Give each new possibility a chance, just a fair chance to change your mind.  This you must do, because if, while being a skeptic you insist on also being bull headed, learning something new, no matter how valuable, will be impossible for you.

You will not be expected to believe anything that you are unable to prove out in your own experience. So do the work, personal work. There is no scientific data to swallow hook, line and sinker.  You alone will be the judge.

Learn some new Laws of the Universe, Natural Laws. They are not really new, just new to you.

At first, no matter what you see change in your life, they still may be hard to believe, you may want to think it’s an accident that your life has suddenly started to work. However, as time goes on and you continue to act and think in the new way, you will see the consistent results over and over again until you can no longer deny that something has changed.

Years ago, I was at a lecture by Wayne Dwyer. The one thing in his speech that stuck with me was that once an individual proves something out in their own life, from that point on, no one will ever be able to tell them that it is impossible. He said, “No one can ever convince me that a person cannot go from rags to riches, because I did it myself. I left the orphanage with nothing and became wealthy.”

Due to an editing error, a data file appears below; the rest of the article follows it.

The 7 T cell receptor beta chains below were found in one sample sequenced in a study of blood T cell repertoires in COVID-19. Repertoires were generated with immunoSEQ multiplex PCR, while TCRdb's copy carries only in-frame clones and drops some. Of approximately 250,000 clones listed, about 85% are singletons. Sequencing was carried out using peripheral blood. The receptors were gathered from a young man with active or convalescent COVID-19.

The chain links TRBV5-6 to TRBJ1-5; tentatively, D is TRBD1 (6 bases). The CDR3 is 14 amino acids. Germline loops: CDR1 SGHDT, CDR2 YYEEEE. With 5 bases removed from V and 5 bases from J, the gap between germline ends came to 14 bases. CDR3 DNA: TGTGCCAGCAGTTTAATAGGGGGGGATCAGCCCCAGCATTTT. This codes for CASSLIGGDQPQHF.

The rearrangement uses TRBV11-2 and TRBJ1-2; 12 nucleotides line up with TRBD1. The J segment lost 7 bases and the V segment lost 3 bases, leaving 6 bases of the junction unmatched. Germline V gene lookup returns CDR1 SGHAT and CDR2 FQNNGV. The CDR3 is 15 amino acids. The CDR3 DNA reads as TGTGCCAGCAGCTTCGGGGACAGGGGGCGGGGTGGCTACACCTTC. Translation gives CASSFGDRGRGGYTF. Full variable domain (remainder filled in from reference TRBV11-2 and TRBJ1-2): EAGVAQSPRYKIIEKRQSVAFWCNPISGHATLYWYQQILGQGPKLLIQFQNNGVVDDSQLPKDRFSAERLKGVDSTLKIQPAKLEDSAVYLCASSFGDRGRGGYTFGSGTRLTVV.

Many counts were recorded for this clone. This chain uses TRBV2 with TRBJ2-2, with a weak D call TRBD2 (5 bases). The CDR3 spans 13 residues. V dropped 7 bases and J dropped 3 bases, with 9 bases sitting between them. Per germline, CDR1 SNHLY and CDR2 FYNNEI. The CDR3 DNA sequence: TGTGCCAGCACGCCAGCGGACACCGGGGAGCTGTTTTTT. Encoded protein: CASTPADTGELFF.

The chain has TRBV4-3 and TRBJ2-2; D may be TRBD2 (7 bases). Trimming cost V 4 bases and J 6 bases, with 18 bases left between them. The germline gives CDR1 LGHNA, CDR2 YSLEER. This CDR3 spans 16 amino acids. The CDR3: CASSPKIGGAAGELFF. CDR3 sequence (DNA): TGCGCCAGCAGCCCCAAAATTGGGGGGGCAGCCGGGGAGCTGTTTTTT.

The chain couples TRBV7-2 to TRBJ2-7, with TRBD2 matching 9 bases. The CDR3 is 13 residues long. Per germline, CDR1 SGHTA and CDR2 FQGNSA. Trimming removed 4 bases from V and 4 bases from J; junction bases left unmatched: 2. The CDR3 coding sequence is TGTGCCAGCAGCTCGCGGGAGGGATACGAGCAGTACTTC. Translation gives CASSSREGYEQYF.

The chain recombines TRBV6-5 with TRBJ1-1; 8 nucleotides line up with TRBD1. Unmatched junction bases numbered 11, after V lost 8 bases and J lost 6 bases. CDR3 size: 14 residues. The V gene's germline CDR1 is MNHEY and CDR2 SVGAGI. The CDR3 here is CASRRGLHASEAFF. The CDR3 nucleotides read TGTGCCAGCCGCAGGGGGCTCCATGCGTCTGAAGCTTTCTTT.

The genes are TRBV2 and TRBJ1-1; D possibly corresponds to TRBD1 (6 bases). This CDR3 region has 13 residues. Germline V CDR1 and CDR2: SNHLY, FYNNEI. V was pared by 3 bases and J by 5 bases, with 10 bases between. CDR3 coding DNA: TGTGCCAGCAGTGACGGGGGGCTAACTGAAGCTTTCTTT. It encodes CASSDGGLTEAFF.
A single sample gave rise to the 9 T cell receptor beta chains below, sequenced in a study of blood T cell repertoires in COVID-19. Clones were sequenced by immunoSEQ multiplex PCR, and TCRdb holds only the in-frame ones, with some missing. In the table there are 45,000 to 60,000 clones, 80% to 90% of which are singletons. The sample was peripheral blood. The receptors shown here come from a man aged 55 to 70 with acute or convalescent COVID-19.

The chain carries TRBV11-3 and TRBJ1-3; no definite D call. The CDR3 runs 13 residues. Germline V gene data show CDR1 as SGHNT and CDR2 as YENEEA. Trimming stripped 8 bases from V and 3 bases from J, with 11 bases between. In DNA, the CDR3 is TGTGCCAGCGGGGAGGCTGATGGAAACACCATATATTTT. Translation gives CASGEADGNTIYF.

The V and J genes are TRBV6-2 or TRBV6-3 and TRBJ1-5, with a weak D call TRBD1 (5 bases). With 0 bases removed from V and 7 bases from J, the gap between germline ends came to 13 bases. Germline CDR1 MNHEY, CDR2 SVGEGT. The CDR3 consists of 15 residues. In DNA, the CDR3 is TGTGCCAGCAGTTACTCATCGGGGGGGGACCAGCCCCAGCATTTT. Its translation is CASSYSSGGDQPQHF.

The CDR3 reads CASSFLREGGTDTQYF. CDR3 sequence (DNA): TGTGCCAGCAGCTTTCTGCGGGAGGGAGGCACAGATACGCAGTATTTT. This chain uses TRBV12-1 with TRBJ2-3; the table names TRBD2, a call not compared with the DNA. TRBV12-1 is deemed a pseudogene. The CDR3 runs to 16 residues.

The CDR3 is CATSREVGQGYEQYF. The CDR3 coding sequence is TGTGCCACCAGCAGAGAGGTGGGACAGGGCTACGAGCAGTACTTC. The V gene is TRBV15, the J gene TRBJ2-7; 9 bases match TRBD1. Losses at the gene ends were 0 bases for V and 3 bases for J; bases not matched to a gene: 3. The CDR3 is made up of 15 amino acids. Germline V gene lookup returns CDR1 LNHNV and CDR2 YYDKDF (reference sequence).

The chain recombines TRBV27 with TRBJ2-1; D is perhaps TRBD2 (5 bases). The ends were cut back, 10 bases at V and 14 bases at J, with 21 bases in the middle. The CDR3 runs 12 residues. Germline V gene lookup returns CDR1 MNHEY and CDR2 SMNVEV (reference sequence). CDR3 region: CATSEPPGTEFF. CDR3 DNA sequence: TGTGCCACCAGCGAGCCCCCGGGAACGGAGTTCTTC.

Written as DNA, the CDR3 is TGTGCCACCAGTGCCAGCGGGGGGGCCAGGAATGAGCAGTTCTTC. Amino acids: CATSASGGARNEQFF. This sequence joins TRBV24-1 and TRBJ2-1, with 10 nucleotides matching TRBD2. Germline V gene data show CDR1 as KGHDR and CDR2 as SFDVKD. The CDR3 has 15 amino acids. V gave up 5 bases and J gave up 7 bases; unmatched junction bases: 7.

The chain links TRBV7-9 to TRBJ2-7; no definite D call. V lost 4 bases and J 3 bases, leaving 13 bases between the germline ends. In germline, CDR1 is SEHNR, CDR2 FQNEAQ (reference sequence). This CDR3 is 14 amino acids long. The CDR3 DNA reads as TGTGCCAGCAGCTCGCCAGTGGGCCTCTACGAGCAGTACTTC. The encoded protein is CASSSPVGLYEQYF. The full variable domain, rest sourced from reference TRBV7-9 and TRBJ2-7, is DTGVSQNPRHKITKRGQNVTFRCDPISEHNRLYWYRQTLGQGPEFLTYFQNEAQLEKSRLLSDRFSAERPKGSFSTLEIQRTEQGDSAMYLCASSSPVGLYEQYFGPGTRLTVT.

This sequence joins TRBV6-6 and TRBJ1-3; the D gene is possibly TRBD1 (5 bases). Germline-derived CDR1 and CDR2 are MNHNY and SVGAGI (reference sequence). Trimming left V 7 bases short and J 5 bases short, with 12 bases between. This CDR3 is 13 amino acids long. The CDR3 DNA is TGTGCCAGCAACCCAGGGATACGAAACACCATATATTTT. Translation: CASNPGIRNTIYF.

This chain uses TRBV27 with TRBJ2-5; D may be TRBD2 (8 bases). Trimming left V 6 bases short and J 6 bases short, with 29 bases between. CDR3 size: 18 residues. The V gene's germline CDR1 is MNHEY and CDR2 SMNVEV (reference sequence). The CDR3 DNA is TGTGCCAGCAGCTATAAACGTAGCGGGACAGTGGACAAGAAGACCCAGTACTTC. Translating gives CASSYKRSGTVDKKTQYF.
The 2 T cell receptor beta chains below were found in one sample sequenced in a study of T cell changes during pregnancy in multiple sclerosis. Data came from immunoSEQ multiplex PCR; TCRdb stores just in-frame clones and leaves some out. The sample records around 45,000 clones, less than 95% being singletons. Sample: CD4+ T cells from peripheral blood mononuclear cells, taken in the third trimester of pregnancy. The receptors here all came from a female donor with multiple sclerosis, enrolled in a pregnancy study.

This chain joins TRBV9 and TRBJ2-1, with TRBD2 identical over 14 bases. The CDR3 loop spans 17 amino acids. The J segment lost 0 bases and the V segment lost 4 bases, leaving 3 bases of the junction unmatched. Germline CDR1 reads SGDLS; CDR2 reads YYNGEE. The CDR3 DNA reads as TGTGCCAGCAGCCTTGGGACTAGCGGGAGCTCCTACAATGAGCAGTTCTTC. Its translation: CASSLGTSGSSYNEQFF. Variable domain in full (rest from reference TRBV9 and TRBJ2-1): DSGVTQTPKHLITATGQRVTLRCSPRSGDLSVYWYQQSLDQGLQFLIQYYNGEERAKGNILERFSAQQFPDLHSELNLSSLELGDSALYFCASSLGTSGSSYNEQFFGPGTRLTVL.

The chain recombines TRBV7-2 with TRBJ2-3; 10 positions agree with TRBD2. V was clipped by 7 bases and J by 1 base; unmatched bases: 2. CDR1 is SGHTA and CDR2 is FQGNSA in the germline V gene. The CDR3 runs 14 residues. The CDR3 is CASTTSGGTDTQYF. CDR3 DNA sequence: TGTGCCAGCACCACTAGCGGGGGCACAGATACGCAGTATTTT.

There is no proof more powerful than proving it to yourself.

So why isn’t everyone doing it? For the very reason we have been discussing, most people hold on very, very tightly to their original beliefs.

Changing your mind is the most important change you will ever make.

The very hardest part about changing your mind is the first step. That first step is simply a willingness to consider and then examine a new way of being.

_____________________________________________________________Dina Dove

As an author, inspirational speaker, and coach, I am dedicated to helping people remember who they really are at their deepest core and discover their unique path to career and personal fulfillment.